Brock Township eyes provincial downtown revitalization program

Township office

After attending the a province-wide conference in Toronto, members of Brock Township council are eager to learn more about potential funding for downtown revitalization.

Details remain scarce but while at the Rural Ontario Municipal Association conference, Jeff Leal, Minister of Agriculture, Food and Rural Affairs, who is also the Minister Responsible for Small Business, announced the funding for downtown areas and main streets across the province.

“Main streets are at the core of small, rural communities and are home to thousands of small businesses across the province,” said the Minister.

“That’s why our government is committed to ensuring they continue to remain vibrant hubs where residents meet, tourists visit and small businesses grow and prosper.”

During a committee meeting Monday (Jan. 29), Mayor John Grant and Township Clerk and CAO Thom Gettinby noted they look forward to learning more.

As it stands, Gettinby says he understands the funds would be available for rural municipalities to undertake physical improvements in main street or downtown areas. The funds could be used as physical enhancements to the downtown area or as part of a community improvement plan financial incentives.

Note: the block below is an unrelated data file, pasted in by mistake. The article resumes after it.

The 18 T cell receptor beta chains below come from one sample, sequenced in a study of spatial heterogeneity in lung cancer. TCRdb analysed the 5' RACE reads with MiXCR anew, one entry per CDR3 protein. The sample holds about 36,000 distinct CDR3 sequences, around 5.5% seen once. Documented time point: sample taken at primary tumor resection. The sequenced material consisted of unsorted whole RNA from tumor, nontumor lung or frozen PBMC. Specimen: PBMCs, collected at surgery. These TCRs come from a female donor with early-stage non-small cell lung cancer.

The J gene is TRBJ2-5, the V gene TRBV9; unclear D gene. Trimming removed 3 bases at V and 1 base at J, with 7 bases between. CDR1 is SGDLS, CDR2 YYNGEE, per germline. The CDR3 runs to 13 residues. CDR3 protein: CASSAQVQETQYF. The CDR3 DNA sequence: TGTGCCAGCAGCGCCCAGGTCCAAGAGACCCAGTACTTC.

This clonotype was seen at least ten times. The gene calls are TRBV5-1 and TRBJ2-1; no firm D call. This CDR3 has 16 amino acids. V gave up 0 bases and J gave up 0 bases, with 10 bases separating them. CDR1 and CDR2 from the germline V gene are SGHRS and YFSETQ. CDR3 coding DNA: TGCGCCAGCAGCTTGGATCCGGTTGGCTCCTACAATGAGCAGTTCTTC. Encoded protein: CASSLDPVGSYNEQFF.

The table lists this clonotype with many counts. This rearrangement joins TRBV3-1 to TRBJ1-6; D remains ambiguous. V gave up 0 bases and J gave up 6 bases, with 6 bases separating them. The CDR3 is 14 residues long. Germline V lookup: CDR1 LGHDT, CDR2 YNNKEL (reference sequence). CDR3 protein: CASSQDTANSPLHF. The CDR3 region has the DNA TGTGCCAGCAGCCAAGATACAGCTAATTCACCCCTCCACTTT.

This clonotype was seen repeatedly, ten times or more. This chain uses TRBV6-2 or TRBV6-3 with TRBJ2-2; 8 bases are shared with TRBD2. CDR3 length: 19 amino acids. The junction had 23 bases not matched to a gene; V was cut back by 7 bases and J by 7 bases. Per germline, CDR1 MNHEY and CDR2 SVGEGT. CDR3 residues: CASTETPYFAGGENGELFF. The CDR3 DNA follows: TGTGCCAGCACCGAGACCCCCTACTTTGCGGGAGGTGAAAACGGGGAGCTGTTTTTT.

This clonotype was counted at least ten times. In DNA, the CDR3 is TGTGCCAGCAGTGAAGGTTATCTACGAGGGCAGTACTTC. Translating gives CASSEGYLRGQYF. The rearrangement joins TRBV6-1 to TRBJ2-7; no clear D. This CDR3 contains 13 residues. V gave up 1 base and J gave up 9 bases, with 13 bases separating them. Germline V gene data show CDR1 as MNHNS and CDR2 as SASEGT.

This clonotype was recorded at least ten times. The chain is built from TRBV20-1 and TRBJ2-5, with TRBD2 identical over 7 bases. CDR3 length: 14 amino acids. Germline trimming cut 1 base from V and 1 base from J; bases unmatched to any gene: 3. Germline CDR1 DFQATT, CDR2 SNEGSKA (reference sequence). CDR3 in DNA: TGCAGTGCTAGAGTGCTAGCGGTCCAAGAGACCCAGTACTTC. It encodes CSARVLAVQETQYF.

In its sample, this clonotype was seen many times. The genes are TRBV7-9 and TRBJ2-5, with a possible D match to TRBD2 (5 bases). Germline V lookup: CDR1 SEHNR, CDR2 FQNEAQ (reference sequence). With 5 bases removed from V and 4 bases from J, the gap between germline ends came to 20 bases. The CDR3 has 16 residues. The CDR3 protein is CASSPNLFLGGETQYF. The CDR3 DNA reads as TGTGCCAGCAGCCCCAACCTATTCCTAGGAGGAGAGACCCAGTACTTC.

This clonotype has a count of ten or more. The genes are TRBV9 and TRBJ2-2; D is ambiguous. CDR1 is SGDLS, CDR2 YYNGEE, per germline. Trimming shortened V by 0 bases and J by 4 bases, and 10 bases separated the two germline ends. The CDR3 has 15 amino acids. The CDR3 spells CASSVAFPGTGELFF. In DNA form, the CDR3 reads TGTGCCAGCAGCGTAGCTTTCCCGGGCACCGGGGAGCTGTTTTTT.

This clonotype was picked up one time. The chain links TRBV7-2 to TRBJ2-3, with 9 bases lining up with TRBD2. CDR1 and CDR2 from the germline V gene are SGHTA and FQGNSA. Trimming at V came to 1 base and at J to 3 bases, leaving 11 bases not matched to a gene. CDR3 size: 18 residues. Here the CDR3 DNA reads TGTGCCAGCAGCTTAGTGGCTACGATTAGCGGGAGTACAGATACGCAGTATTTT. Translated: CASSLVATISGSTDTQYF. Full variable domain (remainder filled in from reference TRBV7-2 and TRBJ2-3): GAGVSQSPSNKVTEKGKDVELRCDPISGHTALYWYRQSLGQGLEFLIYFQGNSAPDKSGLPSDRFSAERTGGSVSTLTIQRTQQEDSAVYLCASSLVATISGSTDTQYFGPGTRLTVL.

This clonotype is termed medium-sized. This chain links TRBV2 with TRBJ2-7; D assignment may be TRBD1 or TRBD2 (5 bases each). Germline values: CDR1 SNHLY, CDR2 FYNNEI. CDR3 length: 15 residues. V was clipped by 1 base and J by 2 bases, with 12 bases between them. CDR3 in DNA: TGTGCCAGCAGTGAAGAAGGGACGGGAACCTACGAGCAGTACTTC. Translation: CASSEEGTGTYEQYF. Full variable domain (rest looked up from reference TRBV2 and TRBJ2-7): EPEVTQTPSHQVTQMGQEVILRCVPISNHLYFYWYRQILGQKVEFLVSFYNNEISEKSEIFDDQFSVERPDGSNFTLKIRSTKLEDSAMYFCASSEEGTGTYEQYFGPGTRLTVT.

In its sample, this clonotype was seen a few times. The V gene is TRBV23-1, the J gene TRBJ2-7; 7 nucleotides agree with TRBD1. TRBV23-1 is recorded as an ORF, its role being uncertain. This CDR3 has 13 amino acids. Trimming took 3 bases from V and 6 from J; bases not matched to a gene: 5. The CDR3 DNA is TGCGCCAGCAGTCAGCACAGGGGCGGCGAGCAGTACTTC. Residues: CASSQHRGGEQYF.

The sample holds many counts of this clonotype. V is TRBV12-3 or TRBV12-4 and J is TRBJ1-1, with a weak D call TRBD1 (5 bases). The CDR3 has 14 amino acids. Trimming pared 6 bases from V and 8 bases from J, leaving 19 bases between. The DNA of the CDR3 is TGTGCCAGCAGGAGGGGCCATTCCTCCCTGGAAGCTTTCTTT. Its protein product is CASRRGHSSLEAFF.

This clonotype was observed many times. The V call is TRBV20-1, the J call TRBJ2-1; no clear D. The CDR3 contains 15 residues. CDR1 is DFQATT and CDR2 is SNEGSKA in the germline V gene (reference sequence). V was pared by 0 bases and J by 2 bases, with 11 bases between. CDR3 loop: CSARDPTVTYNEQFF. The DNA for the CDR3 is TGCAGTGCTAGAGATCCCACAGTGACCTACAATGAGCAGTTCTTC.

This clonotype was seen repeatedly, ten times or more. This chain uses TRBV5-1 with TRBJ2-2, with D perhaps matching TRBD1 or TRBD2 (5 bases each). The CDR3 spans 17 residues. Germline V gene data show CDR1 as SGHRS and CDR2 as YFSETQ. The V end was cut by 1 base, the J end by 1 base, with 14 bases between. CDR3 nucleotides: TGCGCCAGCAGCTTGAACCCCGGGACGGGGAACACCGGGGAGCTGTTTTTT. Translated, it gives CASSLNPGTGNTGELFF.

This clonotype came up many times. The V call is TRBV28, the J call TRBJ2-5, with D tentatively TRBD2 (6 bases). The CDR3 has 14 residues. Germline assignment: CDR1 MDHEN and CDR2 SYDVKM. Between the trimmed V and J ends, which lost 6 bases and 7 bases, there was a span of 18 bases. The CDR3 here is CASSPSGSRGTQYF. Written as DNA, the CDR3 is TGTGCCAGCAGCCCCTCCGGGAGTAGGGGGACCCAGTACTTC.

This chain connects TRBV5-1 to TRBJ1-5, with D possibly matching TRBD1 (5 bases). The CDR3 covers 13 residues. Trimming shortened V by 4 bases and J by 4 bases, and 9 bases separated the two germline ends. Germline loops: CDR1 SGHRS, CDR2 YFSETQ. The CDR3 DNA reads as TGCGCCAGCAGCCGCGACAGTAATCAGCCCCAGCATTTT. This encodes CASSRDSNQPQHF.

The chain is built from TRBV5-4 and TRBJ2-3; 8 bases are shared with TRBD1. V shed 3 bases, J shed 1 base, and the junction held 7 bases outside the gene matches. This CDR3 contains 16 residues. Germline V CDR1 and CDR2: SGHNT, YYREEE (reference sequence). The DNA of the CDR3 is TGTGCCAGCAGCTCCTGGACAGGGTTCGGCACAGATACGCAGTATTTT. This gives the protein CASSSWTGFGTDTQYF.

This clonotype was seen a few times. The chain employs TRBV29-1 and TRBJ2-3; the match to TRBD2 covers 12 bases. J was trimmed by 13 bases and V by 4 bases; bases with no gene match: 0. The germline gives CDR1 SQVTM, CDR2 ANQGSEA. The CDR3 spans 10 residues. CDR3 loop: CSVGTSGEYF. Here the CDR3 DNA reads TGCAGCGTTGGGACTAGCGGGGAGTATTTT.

“To date, we haven’t received the details about how the program is going to work. We don’t know exactly when the money is going to flow,” said Gettinby.

According to the province, vibrant main streets help attract visitors, create jobs and increase the competitiveness of small businesses.

“That’s why the province is helping municipalities enhance and revitalize their downtown and main streets through improvements such as the installation of pedestrian crosswalks or landscaping. Municipalities can also direct funding to local businesses to improve the appearance of their storefronts by installing lighting or new signage,” reads a release from the province.

Ontario is investing as much as $26 million in the Main Street Revitalization Initiative, through the Association of Municipalities and the Rural Ontario Municipal Association. The initiative is part of a $40-million investment over three years and, according to the province, expands on and complements the Downtown Revitalization Program, supporting main street revitalization in rural areas.

Funding is expected to be allocated to municipalities based on population, using data from the 2016 census. The formula includes an adjustment for municipalities with fewer than 25,000 residents, such as Brock.

“This adjustment ensures that small communities are provided an appropriate level of funding where their population figures would otherwise limit their respective funding allocations within the parameters of the program,” reads the provincial release.